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After the Violencia: Indigenous Activism Kay Warren “Indigenous Movements and their Critics: Pan Mayan Activism in Guatemala” (1998)

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Presentation on theme: "After the Violencia: Indigenous Activism Kay Warren “Indigenous Movements and their Critics: Pan Mayan Activism in Guatemala” (1998)"— Presentation transcript:


2 After the Violencia: Indigenous Activism Kay Warren “Indigenous Movements and their Critics: Pan Mayan Activism in Guatemala” (1998)

3 Guatemala is a multinational society…That is to say ‘Guatemalan Culture’ cannot be other than a confederation of cultures and languages in which each preserves its originality (Cojti Cuxil, in Kay Warren, 195).

4 Ideological contradictions between the left and the Mayan movement: Ethnicity versus class struggle

5 Pan Mayan Movement Elements of Maya culture utilized to inform the construction of pan-Mayan politics -- traditional, pre-conquest How pan-Mayanism contributes to nation building through reverse orientalism

6 Edward Said’s orientalism (1978) The Orient signifies a system of representations framed by political forces that brought the Orient into Western learning, Western consciousness, and Western empire. The Orient exists for the West, and is constructed by and in relation to the West. It is a mirror image of what is inferior and alien ("Other") to the West

7 Orientalism Orientalism is "a manner of regularized (or Orientalized) writing, vision, and study, dominated by imperatives, perspectives, and ideological biases ostensibly suited to the Orient" (It is the image of the 'Orient' expressed as an entire system of thought and scholarship.

8 What are the paradoxes and politics of reverse orientalism? System of thought and scholarship dominated by ideologies suited to the Mayan

9 Local events and international developments created possibilities for the growth of the Pan- Maya movement New opportunities created with unanticipated results Exposing “democratic” contradictions

10 International developments International law “to freely determine their political status and freely pursue their economic, social and cultural development”

11 Declaration of the right of Indigenous Peoples (UN 1989) To protect their own cultural practices and ceremonial, archaeological sites; To practice their own spiritual traditions; To promote their own language; To control their own educational systems; To have access to mass media; To gain recognition of their own customary laws and land tenure systems, etc

12 The role of international organizations ILO (International labor organization) UN Catholic church NGO’s Amnesty International Human right watch Cultural survival

13 Observers express that: ethnicity could lead to a destructive break up there are not clear ethnic boundaries there is not such thing as transcendent concept of indigenous people

14 For Pan-Mayanists the movement means: Challenging the legacy of colonialism, racism Maya self-representation: Maya is not Static, represent a mix of practices and knowledges Problem with Indigenous identity as the only pathway to social change and self- representation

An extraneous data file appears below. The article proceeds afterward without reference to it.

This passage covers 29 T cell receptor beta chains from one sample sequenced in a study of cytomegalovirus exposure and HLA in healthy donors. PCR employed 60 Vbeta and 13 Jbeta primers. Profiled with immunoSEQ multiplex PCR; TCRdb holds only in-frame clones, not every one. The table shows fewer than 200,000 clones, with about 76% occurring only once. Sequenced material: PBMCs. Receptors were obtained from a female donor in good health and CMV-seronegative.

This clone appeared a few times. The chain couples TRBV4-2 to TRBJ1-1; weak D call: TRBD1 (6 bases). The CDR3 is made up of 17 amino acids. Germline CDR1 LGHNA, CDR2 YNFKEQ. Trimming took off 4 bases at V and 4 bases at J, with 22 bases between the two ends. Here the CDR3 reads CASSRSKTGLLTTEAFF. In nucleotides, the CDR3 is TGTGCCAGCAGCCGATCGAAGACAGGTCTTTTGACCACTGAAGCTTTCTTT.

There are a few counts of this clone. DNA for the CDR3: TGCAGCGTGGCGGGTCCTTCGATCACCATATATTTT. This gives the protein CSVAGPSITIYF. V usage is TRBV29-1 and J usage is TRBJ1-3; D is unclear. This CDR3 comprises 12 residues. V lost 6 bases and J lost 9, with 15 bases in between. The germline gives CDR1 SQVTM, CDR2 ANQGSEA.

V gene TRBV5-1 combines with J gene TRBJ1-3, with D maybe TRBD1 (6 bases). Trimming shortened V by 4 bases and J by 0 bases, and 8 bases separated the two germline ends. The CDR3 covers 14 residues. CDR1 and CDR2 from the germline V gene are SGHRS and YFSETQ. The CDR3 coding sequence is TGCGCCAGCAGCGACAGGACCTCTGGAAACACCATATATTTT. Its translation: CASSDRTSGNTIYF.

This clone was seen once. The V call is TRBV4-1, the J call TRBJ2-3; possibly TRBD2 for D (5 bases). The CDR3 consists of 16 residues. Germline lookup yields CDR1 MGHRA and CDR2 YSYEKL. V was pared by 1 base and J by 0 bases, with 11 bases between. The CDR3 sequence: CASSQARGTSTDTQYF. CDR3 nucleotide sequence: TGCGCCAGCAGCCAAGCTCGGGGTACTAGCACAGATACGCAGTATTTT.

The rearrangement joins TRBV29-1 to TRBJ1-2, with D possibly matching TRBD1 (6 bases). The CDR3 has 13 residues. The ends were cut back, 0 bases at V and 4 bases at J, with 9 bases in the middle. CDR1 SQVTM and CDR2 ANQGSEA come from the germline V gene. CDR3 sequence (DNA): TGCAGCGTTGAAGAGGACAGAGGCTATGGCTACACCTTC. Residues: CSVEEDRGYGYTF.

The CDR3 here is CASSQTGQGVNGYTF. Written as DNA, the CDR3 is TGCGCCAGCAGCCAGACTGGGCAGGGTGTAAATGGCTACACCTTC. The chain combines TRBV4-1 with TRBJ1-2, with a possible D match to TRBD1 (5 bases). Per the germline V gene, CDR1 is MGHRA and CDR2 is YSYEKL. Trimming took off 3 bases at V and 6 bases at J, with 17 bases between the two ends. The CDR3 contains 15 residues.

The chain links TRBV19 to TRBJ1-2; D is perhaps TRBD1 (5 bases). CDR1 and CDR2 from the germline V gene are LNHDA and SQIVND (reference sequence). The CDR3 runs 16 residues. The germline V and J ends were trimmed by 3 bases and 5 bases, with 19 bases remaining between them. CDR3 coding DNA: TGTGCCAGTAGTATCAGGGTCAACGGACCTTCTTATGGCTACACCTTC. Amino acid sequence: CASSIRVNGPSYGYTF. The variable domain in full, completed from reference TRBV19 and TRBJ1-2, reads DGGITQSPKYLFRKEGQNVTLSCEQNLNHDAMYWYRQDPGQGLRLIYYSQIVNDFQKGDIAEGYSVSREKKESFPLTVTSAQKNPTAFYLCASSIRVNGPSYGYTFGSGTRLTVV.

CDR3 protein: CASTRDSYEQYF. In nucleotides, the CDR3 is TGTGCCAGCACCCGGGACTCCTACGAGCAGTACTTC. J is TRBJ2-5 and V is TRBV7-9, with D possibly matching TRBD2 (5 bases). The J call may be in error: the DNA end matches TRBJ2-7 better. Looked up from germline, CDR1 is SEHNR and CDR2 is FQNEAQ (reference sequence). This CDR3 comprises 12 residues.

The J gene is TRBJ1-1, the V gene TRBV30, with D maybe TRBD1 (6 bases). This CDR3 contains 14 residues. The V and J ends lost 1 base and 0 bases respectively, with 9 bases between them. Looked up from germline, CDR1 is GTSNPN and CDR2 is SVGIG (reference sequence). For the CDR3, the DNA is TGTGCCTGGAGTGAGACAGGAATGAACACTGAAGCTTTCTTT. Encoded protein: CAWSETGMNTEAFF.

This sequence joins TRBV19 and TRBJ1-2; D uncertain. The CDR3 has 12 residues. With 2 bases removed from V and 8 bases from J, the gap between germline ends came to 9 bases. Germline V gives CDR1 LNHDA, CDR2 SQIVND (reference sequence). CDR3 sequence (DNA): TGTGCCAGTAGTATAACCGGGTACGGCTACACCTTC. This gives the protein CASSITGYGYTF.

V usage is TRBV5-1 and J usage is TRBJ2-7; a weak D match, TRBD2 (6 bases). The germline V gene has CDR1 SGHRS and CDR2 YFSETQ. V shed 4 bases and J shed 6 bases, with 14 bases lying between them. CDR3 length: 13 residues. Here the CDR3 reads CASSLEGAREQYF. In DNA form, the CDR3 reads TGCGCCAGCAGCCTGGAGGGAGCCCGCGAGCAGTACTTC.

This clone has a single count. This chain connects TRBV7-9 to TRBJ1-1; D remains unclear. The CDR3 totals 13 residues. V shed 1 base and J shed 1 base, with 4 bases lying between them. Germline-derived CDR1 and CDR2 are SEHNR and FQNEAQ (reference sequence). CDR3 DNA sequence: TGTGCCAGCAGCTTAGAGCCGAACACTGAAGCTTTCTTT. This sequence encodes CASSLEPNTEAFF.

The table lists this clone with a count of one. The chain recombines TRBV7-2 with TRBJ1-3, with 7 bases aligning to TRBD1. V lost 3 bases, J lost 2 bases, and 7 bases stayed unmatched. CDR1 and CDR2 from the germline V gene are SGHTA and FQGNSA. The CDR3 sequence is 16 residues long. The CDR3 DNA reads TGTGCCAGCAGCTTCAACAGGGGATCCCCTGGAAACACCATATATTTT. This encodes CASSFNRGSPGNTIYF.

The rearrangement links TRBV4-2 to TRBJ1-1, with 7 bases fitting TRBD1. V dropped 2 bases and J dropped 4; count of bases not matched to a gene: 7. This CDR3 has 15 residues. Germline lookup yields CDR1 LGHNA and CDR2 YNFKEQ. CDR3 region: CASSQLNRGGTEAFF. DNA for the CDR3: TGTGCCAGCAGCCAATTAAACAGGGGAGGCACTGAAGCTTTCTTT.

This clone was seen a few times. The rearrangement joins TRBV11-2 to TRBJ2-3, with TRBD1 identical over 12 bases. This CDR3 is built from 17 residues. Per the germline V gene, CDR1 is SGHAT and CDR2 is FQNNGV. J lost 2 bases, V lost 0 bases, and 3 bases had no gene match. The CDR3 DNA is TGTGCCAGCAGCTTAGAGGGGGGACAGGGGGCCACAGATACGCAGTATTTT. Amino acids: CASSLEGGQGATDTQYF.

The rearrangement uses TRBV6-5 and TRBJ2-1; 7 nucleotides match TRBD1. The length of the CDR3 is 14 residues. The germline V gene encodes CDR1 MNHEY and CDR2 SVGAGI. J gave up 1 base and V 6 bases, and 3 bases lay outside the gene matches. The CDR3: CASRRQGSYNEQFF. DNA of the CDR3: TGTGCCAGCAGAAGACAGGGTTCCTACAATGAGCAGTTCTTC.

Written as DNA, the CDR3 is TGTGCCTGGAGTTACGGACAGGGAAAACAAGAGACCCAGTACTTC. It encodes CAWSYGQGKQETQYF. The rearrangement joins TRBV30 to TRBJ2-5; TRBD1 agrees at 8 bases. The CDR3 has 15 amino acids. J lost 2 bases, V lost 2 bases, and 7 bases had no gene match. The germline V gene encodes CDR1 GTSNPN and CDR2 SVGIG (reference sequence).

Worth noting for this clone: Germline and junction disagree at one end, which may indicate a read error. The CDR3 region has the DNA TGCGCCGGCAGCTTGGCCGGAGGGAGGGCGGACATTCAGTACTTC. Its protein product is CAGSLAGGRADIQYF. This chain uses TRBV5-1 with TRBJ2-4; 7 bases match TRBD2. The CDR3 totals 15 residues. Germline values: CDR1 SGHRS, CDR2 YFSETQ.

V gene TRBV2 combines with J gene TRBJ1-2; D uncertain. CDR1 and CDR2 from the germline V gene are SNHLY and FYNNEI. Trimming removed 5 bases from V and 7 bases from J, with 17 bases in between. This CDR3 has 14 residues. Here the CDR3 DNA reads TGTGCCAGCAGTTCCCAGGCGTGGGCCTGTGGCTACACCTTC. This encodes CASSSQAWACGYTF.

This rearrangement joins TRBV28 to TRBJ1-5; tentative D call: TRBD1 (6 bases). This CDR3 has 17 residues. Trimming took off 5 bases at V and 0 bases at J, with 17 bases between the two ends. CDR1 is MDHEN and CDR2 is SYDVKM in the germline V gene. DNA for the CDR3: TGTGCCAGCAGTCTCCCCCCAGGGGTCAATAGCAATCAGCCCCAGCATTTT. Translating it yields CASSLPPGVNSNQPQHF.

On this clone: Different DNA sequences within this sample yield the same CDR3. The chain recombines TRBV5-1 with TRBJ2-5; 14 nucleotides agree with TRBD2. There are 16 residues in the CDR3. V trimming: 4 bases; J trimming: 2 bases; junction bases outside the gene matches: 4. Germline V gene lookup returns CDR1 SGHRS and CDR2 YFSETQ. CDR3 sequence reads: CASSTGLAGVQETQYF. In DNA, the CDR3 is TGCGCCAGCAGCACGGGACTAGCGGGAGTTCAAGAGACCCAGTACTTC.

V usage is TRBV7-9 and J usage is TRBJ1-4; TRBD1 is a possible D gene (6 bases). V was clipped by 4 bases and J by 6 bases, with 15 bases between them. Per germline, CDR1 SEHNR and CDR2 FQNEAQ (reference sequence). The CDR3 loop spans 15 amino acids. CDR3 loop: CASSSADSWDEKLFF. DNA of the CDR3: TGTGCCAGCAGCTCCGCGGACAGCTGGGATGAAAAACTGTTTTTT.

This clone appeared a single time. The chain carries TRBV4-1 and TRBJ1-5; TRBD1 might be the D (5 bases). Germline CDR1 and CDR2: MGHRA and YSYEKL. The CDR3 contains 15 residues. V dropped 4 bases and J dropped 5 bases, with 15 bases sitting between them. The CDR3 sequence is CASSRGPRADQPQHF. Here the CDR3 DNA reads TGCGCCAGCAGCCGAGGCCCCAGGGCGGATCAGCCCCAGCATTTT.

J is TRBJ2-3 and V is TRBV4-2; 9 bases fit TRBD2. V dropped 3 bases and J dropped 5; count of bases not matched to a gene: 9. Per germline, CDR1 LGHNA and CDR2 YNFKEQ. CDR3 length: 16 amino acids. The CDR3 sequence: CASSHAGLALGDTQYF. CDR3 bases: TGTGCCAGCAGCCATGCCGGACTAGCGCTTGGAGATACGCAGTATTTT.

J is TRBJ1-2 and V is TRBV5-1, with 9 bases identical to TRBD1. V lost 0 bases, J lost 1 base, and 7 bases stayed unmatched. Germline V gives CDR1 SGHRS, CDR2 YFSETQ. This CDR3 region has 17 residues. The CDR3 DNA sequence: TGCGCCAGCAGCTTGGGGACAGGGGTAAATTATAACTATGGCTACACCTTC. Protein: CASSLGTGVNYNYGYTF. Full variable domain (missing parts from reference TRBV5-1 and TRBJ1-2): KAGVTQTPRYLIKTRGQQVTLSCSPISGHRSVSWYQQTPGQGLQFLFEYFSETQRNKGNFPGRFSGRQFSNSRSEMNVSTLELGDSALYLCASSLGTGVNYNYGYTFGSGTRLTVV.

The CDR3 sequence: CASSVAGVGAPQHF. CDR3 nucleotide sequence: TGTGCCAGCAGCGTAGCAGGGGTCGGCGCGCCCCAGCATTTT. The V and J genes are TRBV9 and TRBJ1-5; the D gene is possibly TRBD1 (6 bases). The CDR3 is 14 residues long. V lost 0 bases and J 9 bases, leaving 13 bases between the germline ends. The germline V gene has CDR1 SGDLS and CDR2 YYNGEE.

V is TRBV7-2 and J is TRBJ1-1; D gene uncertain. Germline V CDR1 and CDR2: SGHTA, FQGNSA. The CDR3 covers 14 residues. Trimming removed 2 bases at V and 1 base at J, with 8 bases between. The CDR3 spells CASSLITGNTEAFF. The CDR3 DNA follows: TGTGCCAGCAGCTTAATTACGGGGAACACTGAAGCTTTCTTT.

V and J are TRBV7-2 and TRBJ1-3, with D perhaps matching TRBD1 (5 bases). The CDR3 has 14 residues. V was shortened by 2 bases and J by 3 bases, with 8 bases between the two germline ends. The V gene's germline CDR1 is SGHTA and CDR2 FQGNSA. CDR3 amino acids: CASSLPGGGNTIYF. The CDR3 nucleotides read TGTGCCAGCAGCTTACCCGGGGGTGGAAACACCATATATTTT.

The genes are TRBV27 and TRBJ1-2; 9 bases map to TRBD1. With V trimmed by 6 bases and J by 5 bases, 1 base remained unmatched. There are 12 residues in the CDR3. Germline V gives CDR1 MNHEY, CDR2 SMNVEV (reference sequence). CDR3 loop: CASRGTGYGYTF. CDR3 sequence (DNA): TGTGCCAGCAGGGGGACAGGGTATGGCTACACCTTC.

15 *** Indigenous ideology as a pathway to social change Cultivating common cause Legitimization of political and linguistic claims

16 How do Pan-Mayanists try to achieve inclusion in the Guatemalan political process? Creating a sense of cultural distinctiveness Political essentialism: issues of representation Challenging others who claim to speak for them

17 The development of the pan-Maya movement in Guatemala Is transformed from cultural to a political movement They seek: 1.Recognition of cultural diversity within the nation state 2.A greater role for Indigenous politics in national culture 3.A reassessment of economic inequities 4. Wider distribution of cultural resources and literacy in indigenous languages

18 Mayan Studies: Research Centers Through the research centers these intellectuals have created counter histories Denouncing the racism of national histories Critiquing foreign research practices and scholarship (including anthropological) Challenging western models of development and political psychology to counteract internalized racism

19 From issues of origin to issues of nation building Who are we if we are not the negative stereotype we have been taught? “ Only when a people accepts its history and assumes its identity do they have the right to define their future” New demands on the state: reforms on law, language, etc

20 Pan-Mayanists’ priorities Language revitalization: Literacy The revitalization of Maya chronicles of culture, history and resistance to the Spanish invasion. Popol Vuj and the Annals of the Kaqchikels Revitalization of May leadership norms (community council run by elders, midwives, and May shaman-priests) The dissemination of an internationally recognized discourse of indigenous rights focusing on recognition and self-determination

21 Critiques Ethnic separatism, ethnic polarization Violating the local grounding of indigenous identity in place and community Not appropriate for the country, some regions populated predominantly by a single group The Ladino cultures include indigenous elements Building on a language as a key basis of revitalization, stressing language group endogamy Pan-Mayan leaders and urban participants are seen as a neither indigenous nor ladino but rather a third ethnicity

22 Pan-Mayanists reaction Attempts to disempower the movement They are pragmatic and chose to work with any ideological persuasion

23 Discussion question Can a strategy of tactical essentialism be productive for the Maya?

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